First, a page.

Timing Issues

So this could've happened: Almost nineteen years ago two good friends have plans to hook up in Chicago where one of them lives. Luckily, the person flying out bought tickets ahead of time because, with her older model car being in the shop for yet another costly repair, she wouldn't have been able to afford the trip otherwise. The visit is immediately buoyed by the news that the Chicagoan can get tickets to the Oprah Winfrey Show for either that Monday or Tuesday. At once, the excited guest exclaims, "Tuesday it is!" Both of them are thrilled by the prospect of making the scene at the Queen of All Media's studio. The day arrives, they wait in line to get in, and that's when they hear it... the unmistakable buzz. Seems virtually everyone around them is breathlessly reliving the events of yesterday's show, the one where Oprah gave each member of her audience a brand-new Pontiac G-6 sedan. The infamous "You get a car! You get a car!... Everybody gets a car!!" show. The rueful visitor can't help but recall her fateful words, "Tuesday it is!"

Hey, and this might've happened: Almost twenty-two years ago a handful of friends vacation in the Big Apple, taking in all that The City That Never Sleeps has to offer. They attend a Broadway show, a Yankee game in the Bronx, enjoy a harbor cruise at sunset, partake in the cultural exhibits at various museums and enjoy some of the finest dining New York has to offer. With a birthday for one of the friends--whose constantly kidded for being the early morning riser of the group--looming, the others offer to pick up the tab for an elegant breakfast at Windows of the World, on the top floor of the World Trade Center with its breathtaking views of Manhattan. The honoree, when given the choice of Monday or Tuesday morning, immediately blurts out, "Monday, it is!" That event goes down as one to remember with great food, tasty mimosas, a magical atmosphere and, best of all, the comaraderie of dear friends. The next morning, they all watch in horror from afar as the Twin Towers collapse into a pile of rubble on September 11, 2001, the guest of honor's refrain, "Monday, it is!", echoing in their ears.

Of course, while these are just fictional scenarios we all know that varying degrees of good or bad timing occur throughout each one of our lives on a continuous basis. For all of us it's no secret that timing is kind of important. This notion can be traced back to ancient Greece and Aristotle, who wrote "Opportunity is a matter of time." Some say this was a product of his frustration at having woken up late, missing the "all you can eat" Sunday brunch at the local Agora, but that's never really been substantiated. Many years later, the phrase was updated by the Roman philosopher, Seneca, when he claimed “Luck is what happens when preparation meets opportunity.” This was a guy with a daily wake-up call, so no brunches missed there (plus he'd also carry food in his toga, just in case). In the end, these two phrases have evolved into the adage, "timing is everything."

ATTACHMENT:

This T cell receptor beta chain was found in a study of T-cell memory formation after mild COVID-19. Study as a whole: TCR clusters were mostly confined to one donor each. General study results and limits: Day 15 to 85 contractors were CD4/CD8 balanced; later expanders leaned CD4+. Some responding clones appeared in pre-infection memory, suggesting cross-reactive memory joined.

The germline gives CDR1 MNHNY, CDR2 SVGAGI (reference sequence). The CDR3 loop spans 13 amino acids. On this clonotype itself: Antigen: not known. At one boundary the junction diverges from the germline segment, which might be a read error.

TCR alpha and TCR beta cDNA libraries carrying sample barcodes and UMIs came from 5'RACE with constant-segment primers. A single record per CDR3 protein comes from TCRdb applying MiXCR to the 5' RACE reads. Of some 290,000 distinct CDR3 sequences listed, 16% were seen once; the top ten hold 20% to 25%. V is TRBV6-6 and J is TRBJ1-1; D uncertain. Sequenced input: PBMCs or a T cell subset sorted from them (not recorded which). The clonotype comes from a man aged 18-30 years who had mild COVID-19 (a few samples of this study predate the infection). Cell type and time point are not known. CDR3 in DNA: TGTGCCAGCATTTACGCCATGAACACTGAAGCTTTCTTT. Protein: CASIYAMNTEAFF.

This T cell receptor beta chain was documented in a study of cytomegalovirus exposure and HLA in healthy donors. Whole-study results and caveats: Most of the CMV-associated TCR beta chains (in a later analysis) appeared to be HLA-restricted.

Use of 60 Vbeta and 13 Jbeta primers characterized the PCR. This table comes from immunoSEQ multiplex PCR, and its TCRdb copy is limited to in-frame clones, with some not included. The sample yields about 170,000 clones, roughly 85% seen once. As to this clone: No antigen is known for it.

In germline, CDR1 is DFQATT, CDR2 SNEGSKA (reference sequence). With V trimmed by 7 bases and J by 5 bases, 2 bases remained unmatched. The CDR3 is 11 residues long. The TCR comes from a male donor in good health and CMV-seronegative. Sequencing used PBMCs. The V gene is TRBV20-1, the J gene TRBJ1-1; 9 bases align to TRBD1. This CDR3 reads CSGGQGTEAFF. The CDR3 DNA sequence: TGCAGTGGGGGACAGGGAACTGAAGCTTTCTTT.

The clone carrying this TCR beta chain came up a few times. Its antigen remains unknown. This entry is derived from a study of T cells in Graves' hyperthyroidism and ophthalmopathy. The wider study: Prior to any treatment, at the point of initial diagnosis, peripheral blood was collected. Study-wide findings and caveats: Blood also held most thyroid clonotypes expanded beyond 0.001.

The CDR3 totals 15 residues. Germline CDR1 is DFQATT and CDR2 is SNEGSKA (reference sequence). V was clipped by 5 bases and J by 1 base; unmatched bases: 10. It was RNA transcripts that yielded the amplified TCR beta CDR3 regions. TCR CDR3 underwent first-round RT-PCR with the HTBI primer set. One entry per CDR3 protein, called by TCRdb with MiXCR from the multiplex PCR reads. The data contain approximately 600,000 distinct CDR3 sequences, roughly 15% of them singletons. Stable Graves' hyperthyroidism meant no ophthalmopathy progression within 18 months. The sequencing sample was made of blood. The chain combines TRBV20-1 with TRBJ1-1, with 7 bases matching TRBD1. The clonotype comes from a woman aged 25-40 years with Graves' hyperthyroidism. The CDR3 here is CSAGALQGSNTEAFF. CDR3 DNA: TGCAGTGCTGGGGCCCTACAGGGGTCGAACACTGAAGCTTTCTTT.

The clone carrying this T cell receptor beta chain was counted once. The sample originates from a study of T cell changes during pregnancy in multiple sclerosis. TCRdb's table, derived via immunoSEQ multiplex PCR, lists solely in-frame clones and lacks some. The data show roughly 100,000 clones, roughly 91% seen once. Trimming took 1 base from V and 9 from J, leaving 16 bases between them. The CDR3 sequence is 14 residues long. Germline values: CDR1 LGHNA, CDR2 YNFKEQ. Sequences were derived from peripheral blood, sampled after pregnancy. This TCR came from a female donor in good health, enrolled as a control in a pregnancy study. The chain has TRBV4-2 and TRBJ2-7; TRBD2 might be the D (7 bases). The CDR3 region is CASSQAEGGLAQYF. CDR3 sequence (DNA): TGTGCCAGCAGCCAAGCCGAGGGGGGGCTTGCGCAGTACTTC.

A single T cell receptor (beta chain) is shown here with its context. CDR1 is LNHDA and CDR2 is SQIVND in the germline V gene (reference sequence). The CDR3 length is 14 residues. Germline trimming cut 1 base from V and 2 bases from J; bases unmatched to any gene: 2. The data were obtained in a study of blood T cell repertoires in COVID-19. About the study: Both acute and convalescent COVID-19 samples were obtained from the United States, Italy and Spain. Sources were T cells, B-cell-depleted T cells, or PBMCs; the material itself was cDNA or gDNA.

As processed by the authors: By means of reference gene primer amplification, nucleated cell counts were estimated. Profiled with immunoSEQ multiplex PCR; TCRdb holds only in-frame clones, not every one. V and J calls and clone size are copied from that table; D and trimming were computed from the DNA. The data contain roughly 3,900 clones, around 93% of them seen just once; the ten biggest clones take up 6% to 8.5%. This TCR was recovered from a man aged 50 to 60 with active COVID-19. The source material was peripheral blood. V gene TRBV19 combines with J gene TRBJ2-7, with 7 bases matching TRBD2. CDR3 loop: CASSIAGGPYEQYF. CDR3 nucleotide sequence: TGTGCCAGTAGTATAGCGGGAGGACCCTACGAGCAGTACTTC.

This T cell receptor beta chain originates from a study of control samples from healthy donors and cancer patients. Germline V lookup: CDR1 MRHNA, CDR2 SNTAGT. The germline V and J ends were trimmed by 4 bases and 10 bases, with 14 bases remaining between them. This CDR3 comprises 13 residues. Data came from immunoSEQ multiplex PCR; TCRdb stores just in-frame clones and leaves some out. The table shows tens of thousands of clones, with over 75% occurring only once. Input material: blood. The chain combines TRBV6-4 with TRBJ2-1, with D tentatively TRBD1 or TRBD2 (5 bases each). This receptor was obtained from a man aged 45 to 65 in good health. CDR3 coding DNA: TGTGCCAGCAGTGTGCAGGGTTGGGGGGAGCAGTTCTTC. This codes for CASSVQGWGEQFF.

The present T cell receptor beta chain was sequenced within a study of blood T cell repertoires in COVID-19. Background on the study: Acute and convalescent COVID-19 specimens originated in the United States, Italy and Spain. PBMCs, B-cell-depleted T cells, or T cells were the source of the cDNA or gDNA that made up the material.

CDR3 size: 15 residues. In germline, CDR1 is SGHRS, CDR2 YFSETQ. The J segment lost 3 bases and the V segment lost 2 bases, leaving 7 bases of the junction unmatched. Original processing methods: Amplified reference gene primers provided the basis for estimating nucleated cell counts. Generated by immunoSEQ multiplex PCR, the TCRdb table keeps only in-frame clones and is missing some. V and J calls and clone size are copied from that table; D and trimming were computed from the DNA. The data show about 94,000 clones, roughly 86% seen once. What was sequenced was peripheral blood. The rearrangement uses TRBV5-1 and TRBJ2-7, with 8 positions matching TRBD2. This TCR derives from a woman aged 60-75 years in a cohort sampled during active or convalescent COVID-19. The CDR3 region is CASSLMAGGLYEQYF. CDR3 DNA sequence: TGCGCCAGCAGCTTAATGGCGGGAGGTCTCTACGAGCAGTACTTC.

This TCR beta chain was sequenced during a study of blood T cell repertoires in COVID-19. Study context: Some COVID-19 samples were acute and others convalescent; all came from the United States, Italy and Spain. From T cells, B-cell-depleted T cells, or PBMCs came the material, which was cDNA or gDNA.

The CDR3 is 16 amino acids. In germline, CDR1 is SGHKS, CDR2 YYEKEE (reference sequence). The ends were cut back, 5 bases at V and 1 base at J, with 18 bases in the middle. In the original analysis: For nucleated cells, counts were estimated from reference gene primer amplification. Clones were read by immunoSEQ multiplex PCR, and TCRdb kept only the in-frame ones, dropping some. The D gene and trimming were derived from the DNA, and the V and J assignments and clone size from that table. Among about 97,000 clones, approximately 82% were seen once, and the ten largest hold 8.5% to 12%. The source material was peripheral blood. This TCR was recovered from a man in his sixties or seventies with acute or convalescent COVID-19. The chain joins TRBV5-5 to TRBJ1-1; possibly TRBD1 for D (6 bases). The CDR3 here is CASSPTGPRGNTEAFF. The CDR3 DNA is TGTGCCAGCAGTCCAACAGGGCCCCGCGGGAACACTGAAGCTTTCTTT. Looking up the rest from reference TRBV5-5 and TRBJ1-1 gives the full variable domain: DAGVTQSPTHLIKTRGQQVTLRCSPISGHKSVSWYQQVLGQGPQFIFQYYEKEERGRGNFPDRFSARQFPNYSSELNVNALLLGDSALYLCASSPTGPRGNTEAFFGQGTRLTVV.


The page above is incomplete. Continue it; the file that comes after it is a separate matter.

So here's the thing about timing: It's frustrating in that it somehow seems like we should have gotten a handle on it by now. I mean, we have a million case studies over centuries to cull from and yet none of us have a clue. Not really. One minute we're patting ourselves on the back for our ingenious foresight into knowing when to pull out of the stock market the next we're beating ourselves up for not taking the surface streets instead of the freeway (and for realizing the stock market is suddenly flourishing). Timing is something we really can't practice unless you're a baseball batter trying to better sync up to the pitcher's fastball or a comic learning to take a breath in between punchlines or literally the person who operates the stopwatch during swimming meets. And it's never gonna change because when we talk timing we're talking the past and it's only after something has transpired that we can make an assessment whether it was bad timing or good timing.

Indeed, timing is so important that it helps define certain people's lives. Abe Lincoln is widely considered one of our greatest presidents and yet his choice of a Friday night play instead of, say, Thursday or Saturday kinda gives the impression he sucked in the timing department (and not just because the cast was really off their game that night). Also noteworthy, timing scenarios can contain both good and bad elements, as was the case in the winter of 2009 for the passengers of Flight 1549 flying out of New York and hitting a flock of birds just after take-off--some serious bad timing--forcing the pilot, Captain Chesley "Sully" Sullenberger to ditch the plane in the neighboring Hudson Bay. Turns out having Sully in the cockpit--some serious good timing--resulted in everyone being rescued, adding credence to the theory that if a situation contains both bad and good timing it's probably best the good timing occurs in the end.

And finally, timing is always in play, no matter the situation. Even now, for instance, as I'm writing this, I'm very cognizant of the fact that I'm getting closer to the right place to sign off. Here, in fact.